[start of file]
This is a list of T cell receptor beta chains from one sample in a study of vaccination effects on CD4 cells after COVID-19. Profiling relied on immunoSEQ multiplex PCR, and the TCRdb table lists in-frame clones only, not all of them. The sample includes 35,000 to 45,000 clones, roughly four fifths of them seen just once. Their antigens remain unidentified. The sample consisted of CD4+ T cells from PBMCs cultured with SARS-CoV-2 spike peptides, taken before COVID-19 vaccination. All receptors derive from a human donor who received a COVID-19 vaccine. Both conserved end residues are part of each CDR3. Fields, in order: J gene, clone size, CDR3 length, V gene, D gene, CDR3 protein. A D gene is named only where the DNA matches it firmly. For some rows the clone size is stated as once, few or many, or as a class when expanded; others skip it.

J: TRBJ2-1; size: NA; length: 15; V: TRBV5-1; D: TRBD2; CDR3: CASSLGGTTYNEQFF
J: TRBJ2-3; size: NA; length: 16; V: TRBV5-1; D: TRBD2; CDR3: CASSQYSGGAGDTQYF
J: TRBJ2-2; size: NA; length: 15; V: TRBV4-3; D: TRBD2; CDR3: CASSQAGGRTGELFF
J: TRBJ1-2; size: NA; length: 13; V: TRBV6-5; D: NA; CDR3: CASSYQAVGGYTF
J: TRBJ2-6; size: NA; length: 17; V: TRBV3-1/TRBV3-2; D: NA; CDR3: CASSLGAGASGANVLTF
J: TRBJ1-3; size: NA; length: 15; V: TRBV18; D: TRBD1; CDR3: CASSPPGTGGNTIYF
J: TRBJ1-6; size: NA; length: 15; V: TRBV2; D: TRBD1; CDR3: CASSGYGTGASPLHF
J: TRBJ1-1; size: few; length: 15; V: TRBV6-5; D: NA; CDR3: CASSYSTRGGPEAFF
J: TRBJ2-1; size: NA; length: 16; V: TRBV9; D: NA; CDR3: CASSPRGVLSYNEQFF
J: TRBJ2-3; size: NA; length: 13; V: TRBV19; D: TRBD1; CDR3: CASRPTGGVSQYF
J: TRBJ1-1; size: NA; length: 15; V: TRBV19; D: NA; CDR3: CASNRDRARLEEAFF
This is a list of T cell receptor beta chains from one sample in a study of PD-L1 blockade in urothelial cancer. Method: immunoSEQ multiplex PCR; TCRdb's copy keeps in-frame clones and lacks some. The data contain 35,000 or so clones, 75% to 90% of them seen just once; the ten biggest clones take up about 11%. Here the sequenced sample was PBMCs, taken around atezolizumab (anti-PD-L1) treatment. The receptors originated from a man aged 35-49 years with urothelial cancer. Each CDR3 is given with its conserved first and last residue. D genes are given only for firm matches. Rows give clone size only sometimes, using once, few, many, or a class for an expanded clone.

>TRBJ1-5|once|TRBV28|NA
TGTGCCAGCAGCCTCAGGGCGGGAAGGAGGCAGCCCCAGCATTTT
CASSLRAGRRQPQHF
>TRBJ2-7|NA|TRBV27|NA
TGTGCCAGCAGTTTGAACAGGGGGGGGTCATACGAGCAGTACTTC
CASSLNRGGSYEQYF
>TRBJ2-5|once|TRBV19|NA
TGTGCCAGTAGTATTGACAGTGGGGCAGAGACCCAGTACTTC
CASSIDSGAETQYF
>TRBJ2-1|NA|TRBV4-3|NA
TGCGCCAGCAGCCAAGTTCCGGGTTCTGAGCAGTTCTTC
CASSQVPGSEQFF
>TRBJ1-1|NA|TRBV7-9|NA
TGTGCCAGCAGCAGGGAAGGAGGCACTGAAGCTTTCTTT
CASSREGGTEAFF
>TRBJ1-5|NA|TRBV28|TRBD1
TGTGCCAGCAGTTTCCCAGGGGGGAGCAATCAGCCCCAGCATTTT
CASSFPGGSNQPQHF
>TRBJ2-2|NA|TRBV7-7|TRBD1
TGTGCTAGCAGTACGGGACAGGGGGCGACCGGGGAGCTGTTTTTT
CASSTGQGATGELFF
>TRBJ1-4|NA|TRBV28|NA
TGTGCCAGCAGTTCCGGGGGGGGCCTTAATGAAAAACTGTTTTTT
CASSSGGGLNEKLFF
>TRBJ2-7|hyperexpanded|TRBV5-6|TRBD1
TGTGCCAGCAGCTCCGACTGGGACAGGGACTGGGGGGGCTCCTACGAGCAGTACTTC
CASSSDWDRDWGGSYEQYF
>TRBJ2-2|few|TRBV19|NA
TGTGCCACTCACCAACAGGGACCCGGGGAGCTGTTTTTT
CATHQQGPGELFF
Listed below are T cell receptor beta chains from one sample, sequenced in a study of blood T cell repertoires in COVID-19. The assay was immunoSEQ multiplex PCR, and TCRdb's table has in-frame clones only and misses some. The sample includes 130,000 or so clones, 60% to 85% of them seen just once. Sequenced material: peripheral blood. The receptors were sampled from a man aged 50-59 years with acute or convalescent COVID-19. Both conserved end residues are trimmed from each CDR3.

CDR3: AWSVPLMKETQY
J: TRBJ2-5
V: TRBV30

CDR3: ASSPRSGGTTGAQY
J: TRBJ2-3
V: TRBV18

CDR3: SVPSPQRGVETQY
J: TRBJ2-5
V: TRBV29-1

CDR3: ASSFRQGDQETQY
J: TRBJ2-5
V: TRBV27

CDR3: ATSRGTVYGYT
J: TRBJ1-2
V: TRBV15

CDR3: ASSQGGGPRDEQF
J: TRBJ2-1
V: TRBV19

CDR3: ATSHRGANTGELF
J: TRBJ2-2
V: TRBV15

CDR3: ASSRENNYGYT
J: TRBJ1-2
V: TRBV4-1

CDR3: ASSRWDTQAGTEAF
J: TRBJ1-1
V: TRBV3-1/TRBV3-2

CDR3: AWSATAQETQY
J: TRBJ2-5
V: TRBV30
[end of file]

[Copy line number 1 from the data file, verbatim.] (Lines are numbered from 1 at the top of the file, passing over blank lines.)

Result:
This is a list of T cell receptor beta chains from one sample in a study of vaccination effects on CD4 cells after COVID-19. Profiling relied on immunoSEQ multiplex PCR, and the TCRdb table lists in-frame clones only, not all of them. The sample includes 35,000 to 45,000 clones, roughly four fifths of them seen just once. Their antigens remain unidentified. The sample consisted of CD4+ T cells from PBMCs cultured with SARS-CoV-2 spike peptides, taken before COVID-19 vaccination. All receptors derive from a human donor who received a COVID-19 vaccine. Both conserved end residues are part of each CDR3. Fields, in order: J gene, clone size, CDR3 length, V gene, D gene, CDR3 protein. A D gene is named only where the DNA matches it firmly. For some rows the clone size is stated as once, few or many, or as a class when expanded; others skip it.